The Plain of Jars is a megalithic archaeological landscape in Laos. Scattered in the landscape of the , Xieng Khouang, Laos, are thousands of megalithic jars. These stone jars appear in clusters, ranging from a single or a few to several hundred jars at lower foothills surrounding the central plain and upland valleys. The Xieng Khouang Plateau is located at the northern end of the Annamese Cordillera, the principal mountain range of Indochina. Initial research of the Plain of Jars in the early 1930s claimed that the stone jars are associated with prehistoric burial practices. In 1998, Xieng Khouang Province, UNESCO and the Government of Lao PDR initiated a multi-year phased programme to safeguard and develop the Plain of Jars.
Excavation by Lao and Japanese archaeologists in the intervening years has supported this interpretation with the discovery of human remains, burial goods and ceramics around the stone jars. The Plain of Jars is dated to the Iron Age (500 BC to AD 500) and is one of the most important sites for studying Southeast Asian prehistory. More than 90 sites are known within the province of Xieng Khouang. Each site ranges from 1 up to 400 stone jars. The jars vary in height and diameter between 1 and 3 metres and are all without exception hewn out of rock. The shape is cylindrical with the bottom always wider than the top.
The majority of the jars are sandstone and have been manufactured with a degree of knowledge of what materials and techniques were suitable. It is assumed that Plain of Jars' people used iron chisels to manufacture the jars, although no conclusive evidence for this exists. Regional differences in jar shape have been noted. While the differences in most cases can be attributed to choice and manipulation of rock source, form differences, such as small apertures and apertures on both ends (double holed jars) which would affect the use of the jar, have been recorded in one district only.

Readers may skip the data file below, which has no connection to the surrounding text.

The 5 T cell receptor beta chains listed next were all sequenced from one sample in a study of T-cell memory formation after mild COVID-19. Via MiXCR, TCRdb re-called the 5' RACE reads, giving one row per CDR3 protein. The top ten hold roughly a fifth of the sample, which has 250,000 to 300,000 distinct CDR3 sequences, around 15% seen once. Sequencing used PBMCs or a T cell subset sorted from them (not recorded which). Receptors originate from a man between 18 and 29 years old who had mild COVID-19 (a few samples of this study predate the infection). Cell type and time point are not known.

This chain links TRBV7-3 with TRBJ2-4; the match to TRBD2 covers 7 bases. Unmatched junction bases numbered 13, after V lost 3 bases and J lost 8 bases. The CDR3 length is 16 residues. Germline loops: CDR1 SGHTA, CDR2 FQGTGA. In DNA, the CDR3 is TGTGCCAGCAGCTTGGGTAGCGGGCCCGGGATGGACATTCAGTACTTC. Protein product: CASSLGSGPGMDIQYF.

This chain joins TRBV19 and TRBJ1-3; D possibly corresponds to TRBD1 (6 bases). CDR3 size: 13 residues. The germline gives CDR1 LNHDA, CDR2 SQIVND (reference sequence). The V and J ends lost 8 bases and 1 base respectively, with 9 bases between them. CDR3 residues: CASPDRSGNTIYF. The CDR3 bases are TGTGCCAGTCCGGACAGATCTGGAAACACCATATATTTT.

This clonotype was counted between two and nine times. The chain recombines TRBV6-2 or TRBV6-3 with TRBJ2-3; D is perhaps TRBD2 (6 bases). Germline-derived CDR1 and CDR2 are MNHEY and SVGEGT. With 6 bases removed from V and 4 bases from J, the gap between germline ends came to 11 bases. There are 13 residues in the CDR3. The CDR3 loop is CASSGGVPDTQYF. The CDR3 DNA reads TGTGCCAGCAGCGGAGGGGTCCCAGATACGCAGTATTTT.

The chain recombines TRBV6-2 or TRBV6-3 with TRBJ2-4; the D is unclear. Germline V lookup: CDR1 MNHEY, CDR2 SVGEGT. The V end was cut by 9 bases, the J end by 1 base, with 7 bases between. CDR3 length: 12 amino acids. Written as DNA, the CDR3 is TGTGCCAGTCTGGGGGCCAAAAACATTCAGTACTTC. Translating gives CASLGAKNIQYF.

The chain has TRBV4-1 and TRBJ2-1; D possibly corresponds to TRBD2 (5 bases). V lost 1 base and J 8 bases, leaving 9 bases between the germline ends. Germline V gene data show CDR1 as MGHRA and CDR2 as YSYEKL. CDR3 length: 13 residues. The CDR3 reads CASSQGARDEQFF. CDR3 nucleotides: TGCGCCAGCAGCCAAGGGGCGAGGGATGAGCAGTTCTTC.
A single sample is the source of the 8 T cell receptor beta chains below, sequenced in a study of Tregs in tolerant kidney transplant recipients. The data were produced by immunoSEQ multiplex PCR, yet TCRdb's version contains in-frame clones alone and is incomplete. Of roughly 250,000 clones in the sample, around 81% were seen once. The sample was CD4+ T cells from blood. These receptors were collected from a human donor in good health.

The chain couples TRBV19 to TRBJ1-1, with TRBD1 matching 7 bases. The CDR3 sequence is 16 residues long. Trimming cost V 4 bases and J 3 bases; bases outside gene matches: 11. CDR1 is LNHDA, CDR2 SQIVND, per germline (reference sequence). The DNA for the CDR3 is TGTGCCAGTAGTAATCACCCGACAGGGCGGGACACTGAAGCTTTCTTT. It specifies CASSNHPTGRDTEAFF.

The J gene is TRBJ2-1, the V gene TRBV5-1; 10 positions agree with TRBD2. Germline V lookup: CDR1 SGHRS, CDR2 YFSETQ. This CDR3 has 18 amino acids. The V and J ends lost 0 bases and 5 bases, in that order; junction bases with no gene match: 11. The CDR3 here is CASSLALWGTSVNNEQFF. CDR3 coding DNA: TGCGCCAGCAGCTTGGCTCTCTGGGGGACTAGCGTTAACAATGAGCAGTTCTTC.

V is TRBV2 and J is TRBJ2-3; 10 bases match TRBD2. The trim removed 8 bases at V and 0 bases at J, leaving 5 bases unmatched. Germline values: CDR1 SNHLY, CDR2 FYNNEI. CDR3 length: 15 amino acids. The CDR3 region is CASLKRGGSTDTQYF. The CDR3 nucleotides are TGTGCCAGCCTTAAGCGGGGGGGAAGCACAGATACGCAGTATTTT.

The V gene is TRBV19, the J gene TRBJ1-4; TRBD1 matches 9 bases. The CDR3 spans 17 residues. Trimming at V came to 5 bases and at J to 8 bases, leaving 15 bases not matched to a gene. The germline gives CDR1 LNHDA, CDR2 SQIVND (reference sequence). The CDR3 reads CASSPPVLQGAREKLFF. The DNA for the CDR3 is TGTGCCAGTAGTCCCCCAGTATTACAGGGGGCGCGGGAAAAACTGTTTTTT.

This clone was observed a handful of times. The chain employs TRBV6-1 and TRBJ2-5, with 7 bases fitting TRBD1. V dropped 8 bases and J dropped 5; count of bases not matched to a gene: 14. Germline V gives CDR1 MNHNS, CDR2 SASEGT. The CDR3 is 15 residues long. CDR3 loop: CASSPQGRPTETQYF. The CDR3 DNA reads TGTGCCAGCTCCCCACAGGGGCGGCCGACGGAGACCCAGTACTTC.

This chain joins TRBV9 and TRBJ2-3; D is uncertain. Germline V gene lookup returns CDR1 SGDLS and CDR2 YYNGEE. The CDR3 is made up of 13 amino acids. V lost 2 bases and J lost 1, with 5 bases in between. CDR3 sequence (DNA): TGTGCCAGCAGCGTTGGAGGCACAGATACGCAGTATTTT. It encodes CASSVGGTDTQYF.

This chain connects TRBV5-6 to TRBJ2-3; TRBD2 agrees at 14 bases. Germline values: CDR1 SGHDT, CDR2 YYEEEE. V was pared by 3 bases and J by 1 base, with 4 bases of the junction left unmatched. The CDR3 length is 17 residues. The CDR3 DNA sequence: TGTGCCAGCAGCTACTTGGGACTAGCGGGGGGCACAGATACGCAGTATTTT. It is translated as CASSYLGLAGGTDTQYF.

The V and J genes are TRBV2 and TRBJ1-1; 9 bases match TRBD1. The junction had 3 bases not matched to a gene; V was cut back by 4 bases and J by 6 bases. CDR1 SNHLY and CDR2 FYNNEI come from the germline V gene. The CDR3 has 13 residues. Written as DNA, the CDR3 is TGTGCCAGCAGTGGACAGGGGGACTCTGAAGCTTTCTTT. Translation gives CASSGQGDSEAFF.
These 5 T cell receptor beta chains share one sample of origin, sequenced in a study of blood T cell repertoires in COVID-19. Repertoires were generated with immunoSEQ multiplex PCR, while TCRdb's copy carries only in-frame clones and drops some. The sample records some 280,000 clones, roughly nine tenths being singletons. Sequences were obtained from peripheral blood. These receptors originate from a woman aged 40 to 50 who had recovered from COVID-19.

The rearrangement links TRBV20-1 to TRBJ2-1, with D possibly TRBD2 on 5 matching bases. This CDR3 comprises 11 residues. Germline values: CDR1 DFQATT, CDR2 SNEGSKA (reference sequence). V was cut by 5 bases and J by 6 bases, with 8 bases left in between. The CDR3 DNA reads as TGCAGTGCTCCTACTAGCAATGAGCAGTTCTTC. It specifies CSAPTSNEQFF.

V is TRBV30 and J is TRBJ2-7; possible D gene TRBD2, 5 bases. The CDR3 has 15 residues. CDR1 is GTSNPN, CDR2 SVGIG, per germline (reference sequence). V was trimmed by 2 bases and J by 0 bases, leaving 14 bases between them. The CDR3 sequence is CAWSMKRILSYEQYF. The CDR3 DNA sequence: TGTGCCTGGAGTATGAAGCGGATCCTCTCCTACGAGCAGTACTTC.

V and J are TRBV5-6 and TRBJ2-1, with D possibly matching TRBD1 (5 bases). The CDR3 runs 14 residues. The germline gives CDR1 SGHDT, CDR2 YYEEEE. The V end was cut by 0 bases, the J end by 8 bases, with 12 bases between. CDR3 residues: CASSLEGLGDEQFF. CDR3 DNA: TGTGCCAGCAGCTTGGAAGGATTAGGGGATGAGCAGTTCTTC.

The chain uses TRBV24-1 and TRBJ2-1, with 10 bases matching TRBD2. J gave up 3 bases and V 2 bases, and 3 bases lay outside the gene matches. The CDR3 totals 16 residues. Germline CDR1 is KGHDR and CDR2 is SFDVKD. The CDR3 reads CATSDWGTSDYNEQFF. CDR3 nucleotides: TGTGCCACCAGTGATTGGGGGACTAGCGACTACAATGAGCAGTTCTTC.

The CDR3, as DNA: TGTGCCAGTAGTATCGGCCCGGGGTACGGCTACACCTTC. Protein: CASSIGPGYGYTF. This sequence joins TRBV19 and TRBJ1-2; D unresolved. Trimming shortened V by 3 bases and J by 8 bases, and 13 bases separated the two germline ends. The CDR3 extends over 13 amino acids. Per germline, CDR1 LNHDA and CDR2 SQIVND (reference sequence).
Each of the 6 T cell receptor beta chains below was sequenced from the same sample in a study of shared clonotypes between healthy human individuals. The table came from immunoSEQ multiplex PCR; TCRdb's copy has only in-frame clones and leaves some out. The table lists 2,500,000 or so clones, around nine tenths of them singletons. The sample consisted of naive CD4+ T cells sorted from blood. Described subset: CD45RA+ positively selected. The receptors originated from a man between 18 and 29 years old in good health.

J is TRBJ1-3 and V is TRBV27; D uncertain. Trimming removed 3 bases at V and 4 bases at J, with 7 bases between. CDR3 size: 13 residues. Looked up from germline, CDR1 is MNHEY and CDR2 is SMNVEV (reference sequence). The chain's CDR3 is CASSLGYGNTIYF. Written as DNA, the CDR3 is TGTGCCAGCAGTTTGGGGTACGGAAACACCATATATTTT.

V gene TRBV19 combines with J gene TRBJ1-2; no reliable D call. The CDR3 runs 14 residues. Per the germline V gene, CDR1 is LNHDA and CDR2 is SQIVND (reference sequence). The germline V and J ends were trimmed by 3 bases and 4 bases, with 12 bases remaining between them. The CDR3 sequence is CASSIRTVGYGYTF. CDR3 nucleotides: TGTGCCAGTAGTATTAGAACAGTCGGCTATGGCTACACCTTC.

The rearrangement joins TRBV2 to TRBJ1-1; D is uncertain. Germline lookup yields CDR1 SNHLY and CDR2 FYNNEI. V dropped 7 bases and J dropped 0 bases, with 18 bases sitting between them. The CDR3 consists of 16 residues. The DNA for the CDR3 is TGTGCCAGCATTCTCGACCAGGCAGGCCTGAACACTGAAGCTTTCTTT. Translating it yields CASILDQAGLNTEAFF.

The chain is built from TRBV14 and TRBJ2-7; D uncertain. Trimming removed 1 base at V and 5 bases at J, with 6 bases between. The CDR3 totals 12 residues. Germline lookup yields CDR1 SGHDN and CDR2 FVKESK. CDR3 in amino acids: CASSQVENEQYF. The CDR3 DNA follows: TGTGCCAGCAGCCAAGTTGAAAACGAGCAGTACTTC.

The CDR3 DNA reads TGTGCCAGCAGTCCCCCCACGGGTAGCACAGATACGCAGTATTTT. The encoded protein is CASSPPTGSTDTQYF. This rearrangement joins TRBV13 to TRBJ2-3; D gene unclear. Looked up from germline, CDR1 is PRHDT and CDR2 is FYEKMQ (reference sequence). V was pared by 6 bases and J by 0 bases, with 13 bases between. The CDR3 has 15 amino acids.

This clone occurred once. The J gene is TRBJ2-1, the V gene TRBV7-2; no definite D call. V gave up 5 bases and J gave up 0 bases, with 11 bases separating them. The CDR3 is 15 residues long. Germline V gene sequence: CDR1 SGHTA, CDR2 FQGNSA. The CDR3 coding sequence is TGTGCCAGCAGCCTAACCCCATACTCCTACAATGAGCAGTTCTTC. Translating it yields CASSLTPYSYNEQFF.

Legends and local history — Lao stories and legends tell of a race of giants who inhabited the area ruled by a king called Khun Cheung, who fought a long, eventually victorious battle against his enemy. He allegedly created the jars to brew and store huge amounts of lau hai ("lau" means "alcohol", "hai" means "jar"—So "lau hai" means rice beer or rice wine in the jars) to celebrate his victory. Another local tradition states the jars were molded, using natural materials such as clay, sand, sugar, and animal products in a type of stone mix. This led the locals to believe the cave at Site 1 was actually a kiln, and that the huge jars were fired there and are not actually of stone.
Another suggested explanation for the jars' use is to collect monsoon rainwater for caravan travelers along their journey at times when rain may have been seasonal and water was not readily available on the easiest foot paths. Rainwater would then be boiled, even if stagnant, to become potable again, a practice long understood in Eastern Eurasia. The trade caravans that camped around these jars could have placed beads inside them as an offering, accompanying prayers for rain. Or the beads might simply have been unassociated lost items. [source]
|Jar lid, Jar site 2, Plain of Jars, near Phonsavan, Laos. Image credit John McCabe|
|Jar site 2, Plain of Jars, near Phonsavan, Laos. Image credit John McCabe|
|Jar site 3, Plain of Jars, near Phonsavan, Laos, Image credit John McCabe|
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